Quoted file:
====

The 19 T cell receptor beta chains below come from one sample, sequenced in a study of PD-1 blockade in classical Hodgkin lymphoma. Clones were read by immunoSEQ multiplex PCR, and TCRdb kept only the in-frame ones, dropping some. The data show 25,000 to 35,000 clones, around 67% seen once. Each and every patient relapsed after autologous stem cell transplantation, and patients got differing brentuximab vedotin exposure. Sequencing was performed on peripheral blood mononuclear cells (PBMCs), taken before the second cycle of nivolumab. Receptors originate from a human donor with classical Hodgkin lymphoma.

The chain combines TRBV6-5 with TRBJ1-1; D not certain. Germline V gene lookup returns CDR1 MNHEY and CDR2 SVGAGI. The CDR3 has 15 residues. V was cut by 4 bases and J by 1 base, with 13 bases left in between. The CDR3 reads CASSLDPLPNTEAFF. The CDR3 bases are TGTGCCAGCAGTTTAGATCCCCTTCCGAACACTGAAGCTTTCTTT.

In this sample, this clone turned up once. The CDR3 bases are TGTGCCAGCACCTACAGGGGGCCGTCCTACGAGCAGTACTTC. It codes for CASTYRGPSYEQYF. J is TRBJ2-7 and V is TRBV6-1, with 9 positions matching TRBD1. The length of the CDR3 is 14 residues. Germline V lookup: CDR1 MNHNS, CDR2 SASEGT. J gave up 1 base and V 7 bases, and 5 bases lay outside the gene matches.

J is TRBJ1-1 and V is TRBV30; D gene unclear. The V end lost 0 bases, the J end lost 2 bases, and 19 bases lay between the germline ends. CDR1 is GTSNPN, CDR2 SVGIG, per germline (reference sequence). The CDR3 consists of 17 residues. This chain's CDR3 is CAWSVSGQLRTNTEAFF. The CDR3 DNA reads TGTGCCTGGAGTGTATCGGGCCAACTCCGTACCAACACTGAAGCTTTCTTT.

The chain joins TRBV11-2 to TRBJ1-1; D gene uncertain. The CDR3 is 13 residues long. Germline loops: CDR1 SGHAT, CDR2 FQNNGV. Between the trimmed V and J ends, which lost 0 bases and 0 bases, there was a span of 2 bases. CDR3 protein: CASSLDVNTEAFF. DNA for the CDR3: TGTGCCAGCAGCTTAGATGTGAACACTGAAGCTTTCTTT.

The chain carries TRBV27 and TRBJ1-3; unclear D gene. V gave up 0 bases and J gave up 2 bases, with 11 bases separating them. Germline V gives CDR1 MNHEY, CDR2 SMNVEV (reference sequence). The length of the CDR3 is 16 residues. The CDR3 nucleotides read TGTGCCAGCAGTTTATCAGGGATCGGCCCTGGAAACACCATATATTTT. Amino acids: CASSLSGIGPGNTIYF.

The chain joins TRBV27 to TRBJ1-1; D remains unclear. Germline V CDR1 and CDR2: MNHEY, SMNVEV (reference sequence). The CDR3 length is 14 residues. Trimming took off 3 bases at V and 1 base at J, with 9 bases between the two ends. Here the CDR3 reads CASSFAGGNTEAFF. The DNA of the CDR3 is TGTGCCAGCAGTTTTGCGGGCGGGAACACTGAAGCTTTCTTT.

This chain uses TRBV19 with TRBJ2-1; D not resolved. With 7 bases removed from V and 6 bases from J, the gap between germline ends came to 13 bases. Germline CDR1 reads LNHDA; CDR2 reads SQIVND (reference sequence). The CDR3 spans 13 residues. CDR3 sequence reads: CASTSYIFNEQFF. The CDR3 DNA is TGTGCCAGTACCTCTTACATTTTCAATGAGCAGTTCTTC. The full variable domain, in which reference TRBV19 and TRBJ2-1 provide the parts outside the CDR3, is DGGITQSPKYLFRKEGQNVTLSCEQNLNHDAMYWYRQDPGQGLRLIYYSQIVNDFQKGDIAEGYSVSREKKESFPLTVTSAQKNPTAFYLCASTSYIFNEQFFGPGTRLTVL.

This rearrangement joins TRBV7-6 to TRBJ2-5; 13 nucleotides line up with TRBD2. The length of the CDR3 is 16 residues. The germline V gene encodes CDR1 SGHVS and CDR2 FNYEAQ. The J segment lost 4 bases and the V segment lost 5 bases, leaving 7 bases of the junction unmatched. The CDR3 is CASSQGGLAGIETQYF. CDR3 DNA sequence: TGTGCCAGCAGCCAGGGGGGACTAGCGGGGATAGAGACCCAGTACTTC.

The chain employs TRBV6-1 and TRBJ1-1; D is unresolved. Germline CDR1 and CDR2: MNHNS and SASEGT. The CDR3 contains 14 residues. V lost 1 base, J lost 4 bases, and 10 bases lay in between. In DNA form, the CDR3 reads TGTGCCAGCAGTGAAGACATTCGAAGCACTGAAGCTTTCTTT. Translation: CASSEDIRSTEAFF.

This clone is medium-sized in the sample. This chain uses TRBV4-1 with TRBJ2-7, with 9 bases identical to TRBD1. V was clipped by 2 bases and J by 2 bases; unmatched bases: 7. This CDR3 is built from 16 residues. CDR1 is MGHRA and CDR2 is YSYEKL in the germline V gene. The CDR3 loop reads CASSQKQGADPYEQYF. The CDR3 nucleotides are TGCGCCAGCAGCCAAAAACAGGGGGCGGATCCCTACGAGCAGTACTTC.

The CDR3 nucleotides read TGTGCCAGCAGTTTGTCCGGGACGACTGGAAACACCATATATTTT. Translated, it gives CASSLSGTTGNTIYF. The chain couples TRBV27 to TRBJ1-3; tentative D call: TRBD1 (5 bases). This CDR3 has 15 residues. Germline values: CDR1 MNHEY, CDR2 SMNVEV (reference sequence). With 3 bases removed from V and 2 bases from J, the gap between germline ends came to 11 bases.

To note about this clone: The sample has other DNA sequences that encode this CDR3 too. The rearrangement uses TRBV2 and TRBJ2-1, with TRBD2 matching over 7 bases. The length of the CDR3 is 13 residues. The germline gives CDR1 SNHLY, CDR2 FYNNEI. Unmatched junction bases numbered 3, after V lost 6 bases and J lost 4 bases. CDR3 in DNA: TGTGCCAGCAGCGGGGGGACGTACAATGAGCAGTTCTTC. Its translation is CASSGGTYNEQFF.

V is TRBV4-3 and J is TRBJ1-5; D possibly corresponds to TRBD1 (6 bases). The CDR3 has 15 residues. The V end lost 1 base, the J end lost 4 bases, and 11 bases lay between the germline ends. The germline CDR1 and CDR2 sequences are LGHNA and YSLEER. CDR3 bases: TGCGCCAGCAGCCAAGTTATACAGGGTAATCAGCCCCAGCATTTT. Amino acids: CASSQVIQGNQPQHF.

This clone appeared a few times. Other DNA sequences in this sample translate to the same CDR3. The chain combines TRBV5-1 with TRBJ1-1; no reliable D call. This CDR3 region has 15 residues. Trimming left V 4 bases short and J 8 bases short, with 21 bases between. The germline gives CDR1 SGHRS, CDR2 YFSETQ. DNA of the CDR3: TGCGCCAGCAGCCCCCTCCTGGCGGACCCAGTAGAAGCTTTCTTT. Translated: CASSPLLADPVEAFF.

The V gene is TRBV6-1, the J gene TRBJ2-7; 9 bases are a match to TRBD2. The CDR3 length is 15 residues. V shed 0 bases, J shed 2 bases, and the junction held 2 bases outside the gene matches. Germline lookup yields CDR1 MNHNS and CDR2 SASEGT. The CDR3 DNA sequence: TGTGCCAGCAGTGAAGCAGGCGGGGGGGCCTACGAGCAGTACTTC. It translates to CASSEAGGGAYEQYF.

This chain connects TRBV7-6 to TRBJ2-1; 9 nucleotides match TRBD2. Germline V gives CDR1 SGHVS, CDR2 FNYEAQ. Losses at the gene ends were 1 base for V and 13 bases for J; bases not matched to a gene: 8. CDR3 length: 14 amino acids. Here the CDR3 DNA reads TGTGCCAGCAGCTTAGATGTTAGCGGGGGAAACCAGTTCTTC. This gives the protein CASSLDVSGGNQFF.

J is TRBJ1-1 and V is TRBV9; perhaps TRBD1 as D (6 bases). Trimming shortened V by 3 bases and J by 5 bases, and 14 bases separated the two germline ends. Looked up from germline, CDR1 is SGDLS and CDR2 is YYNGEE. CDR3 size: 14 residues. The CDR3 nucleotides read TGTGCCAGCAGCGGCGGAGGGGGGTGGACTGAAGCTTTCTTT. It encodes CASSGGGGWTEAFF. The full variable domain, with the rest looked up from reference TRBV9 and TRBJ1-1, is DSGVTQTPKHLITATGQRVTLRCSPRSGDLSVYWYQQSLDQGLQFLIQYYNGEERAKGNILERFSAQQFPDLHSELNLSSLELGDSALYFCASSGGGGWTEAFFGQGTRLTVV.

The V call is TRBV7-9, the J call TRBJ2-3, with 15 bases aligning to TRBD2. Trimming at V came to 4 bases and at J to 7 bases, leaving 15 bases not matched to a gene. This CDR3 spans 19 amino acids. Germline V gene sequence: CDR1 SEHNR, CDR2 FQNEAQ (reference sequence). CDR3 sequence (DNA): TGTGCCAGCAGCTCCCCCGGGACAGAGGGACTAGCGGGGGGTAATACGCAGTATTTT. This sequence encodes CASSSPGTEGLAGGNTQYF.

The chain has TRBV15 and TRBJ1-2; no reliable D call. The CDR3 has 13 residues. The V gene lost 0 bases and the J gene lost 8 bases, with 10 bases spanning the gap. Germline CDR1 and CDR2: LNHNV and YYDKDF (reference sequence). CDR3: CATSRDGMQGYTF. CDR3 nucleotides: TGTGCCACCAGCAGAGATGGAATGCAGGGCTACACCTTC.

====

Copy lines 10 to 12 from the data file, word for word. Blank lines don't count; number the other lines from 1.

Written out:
The chain employs TRBV6-1 and TRBJ1-1; D is unresolved. Germline CDR1 and CDR2: MNHNS and SASEGT. The CDR3 contains 14 residues. V lost 1 base, J lost 4 bases, and 10 bases lay in between. In DNA form, the CDR3 reads TGTGCCAGCAGTGAAGACATTCGAAGCACTGAAGCTTTCTTT. Translation: CASSEDIRSTEAFF.

This clone is medium-sized in the sample. This chain uses TRBV4-1 with TRBJ2-7, with 9 bases identical to TRBD1. V was clipped by 2 bases and J by 2 bases; unmatched bases: 7. This CDR3 is built from 16 residues. CDR1 is MGHRA and CDR2 is YSYEKL in the germline V gene. The CDR3 loop reads CASSQKQGADPYEQYF. The CDR3 nucleotides are TGCGCCAGCAGCCAAAAACAGGGGGCGGATCCCTACGAGCAGTACTTC.

The CDR3 nucleotides read TGTGCCAGCAGTTTGTCCGGGACGACTGGAAACACCATATATTTT. Translated, it gives CASSLSGTTGNTIYF. The chain couples TRBV27 to TRBJ1-3; tentative D call: TRBD1 (5 bases). This CDR3 has 15 residues. Germline values: CDR1 MNHEY, CDR2 SMNVEV (reference sequence). With 3 bases removed from V and 2 bases from J, the gap between germline ends came to 11 bases.